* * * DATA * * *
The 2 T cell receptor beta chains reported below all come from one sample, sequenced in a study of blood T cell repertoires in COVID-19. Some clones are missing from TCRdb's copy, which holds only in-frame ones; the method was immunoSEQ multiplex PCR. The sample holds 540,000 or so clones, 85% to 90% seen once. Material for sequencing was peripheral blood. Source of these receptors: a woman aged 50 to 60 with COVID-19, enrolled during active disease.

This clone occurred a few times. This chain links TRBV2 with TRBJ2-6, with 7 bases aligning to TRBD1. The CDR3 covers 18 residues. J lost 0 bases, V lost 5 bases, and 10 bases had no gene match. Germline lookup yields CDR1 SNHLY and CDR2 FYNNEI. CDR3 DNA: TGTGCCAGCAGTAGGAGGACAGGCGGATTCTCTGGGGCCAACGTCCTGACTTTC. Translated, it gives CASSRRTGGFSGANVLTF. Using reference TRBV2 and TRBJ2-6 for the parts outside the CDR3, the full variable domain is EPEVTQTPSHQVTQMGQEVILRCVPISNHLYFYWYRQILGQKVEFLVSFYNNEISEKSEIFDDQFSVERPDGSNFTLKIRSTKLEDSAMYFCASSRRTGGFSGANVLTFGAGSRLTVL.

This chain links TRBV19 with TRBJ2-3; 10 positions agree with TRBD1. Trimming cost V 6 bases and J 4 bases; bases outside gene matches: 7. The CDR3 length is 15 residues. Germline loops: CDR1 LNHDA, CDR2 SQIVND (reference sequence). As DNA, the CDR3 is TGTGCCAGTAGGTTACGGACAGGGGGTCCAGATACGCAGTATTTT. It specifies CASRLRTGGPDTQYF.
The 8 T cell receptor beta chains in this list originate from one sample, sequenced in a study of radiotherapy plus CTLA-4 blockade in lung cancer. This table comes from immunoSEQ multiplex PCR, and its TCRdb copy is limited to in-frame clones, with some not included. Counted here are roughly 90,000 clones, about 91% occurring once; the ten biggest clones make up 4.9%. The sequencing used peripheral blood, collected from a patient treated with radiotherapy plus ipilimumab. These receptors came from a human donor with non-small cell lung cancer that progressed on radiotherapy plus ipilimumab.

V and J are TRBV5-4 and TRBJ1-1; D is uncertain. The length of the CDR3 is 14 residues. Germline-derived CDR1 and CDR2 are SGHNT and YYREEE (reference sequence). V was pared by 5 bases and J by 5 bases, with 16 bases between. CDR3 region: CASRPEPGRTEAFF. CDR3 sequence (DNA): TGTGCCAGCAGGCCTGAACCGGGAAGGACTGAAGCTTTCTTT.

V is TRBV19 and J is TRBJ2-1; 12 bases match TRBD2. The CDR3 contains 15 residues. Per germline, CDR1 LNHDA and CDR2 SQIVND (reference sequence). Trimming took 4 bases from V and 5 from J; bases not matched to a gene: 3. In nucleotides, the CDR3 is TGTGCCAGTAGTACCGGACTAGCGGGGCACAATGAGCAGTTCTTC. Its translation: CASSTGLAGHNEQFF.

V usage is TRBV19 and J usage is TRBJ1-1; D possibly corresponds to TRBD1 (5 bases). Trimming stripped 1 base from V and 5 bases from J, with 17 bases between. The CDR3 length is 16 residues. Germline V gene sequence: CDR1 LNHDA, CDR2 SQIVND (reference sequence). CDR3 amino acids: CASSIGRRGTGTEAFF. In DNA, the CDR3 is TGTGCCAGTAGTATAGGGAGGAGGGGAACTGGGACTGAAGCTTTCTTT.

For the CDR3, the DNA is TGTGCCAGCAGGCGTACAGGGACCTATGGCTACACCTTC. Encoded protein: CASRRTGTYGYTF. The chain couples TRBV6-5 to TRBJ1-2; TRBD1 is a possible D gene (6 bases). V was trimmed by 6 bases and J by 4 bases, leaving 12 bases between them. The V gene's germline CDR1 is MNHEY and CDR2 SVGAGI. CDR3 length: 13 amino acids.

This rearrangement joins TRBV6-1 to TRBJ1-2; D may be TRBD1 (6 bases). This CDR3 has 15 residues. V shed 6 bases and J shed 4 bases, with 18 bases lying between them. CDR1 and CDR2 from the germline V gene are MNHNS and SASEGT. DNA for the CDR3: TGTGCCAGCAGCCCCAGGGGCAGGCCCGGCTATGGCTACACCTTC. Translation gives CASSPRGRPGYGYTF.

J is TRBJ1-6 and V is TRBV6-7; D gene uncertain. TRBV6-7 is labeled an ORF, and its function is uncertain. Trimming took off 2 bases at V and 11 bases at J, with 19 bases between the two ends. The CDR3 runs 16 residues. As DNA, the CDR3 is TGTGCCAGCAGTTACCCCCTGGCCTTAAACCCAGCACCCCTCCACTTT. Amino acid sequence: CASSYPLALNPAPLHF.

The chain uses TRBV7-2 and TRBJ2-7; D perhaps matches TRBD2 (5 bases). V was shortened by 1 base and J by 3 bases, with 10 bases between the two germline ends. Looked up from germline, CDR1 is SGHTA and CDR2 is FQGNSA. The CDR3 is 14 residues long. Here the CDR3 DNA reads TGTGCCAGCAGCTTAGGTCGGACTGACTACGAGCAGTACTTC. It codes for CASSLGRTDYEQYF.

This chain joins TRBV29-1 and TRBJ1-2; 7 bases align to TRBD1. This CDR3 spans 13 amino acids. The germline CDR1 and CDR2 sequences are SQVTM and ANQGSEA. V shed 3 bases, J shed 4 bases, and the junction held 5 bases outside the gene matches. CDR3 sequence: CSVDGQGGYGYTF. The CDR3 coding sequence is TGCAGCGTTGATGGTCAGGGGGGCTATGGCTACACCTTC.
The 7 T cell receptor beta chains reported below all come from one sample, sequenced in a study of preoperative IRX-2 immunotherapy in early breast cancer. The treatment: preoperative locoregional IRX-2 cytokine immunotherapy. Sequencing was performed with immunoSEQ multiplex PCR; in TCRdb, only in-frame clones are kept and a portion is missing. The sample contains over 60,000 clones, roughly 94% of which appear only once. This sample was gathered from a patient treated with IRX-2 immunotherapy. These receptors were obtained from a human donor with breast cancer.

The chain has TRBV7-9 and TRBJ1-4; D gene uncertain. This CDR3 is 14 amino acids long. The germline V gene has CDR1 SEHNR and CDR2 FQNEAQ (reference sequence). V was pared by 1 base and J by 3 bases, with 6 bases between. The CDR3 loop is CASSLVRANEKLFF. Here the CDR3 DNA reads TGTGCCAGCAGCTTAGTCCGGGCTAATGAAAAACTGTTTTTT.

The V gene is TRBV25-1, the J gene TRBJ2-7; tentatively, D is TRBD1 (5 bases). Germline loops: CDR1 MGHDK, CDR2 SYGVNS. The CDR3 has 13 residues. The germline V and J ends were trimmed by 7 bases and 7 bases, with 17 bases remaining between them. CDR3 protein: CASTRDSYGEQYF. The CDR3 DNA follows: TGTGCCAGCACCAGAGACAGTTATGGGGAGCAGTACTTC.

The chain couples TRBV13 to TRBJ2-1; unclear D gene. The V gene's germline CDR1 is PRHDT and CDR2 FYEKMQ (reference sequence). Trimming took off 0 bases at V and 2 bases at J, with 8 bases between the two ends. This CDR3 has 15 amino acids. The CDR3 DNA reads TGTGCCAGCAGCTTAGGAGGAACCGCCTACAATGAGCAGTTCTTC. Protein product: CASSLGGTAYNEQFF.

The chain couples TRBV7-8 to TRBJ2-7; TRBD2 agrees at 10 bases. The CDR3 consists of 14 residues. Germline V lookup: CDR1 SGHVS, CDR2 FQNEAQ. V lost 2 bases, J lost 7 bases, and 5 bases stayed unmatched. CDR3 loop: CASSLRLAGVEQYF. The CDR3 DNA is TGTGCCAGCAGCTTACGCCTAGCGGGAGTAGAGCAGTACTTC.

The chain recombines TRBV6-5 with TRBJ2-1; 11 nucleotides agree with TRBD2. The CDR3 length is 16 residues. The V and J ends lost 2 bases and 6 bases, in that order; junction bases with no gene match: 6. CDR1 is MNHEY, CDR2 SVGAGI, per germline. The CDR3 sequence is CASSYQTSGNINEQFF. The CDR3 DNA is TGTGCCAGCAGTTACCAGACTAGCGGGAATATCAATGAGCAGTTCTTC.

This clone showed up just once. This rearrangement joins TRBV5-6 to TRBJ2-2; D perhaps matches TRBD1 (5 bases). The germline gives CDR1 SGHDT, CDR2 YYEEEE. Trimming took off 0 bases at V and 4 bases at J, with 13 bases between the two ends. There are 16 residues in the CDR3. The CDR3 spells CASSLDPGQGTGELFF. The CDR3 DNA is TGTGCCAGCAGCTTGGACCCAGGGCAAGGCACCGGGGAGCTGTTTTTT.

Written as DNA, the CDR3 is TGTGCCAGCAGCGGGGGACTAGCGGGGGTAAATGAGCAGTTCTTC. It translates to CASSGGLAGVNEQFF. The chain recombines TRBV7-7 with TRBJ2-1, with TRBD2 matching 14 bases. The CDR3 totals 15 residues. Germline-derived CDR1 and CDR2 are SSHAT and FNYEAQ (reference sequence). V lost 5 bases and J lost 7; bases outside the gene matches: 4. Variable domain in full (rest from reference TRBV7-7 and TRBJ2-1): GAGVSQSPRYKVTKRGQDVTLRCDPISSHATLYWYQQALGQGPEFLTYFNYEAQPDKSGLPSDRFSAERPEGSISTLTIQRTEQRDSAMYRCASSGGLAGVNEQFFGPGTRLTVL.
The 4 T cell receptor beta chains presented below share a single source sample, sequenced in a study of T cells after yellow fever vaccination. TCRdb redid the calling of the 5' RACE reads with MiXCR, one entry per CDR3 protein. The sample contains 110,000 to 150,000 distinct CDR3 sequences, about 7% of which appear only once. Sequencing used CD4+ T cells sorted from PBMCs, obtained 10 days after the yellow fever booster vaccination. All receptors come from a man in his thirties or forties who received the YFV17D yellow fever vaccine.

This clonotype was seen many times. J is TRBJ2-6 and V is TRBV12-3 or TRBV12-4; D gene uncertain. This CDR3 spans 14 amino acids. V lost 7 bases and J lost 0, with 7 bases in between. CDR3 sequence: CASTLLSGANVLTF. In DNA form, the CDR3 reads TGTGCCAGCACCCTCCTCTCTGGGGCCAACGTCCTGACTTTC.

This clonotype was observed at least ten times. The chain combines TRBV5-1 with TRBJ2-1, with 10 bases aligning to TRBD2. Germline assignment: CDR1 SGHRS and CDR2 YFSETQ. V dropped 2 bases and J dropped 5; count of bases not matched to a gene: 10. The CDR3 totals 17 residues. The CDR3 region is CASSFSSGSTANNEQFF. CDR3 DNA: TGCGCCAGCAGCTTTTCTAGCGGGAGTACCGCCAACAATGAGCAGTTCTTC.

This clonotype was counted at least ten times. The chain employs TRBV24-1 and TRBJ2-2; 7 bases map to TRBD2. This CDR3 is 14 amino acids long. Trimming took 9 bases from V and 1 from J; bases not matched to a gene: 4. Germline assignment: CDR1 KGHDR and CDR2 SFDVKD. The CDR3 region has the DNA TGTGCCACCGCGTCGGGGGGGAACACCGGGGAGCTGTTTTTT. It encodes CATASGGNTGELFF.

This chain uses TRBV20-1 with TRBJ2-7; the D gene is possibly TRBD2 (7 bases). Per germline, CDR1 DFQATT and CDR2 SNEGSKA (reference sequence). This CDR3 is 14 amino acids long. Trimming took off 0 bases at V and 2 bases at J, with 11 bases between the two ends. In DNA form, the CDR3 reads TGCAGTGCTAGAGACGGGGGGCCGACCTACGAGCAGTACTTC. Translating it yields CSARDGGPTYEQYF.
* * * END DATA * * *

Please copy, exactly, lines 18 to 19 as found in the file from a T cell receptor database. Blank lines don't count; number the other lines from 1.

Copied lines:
The chain recombines TRBV6-5 with TRBJ2-1; 11 nucleotides agree with TRBD2. The CDR3 length is 16 residues. The V and J ends lost 2 bases and 6 bases, in that order; junction bases with no gene match: 6. CDR1 is MNHEY, CDR2 SVGAGI, per germline. The CDR3 sequence is CASSYQTSGNINEQFF. The CDR3 DNA is TGTGCCAGCAGTTACCAGACTAGCGGGAATATCAATGAGCAGTTCTTC.

This clone showed up just once. This rearrangement joins TRBV5-6 to TRBJ2-2; D perhaps matches TRBD1 (5 bases). The germline gives CDR1 SGHDT, CDR2 YYEEEE. Trimming took off 0 bases at V and 4 bases at J, with 13 bases between the two ends. There are 16 residues in the CDR3. The CDR3 spells CASSLDPGQGTGELFF. The CDR3 DNA is TGTGCCAGCAGCTTGGACCCAGGGCAAGGCACCGGGGAGCTGTTTTTT.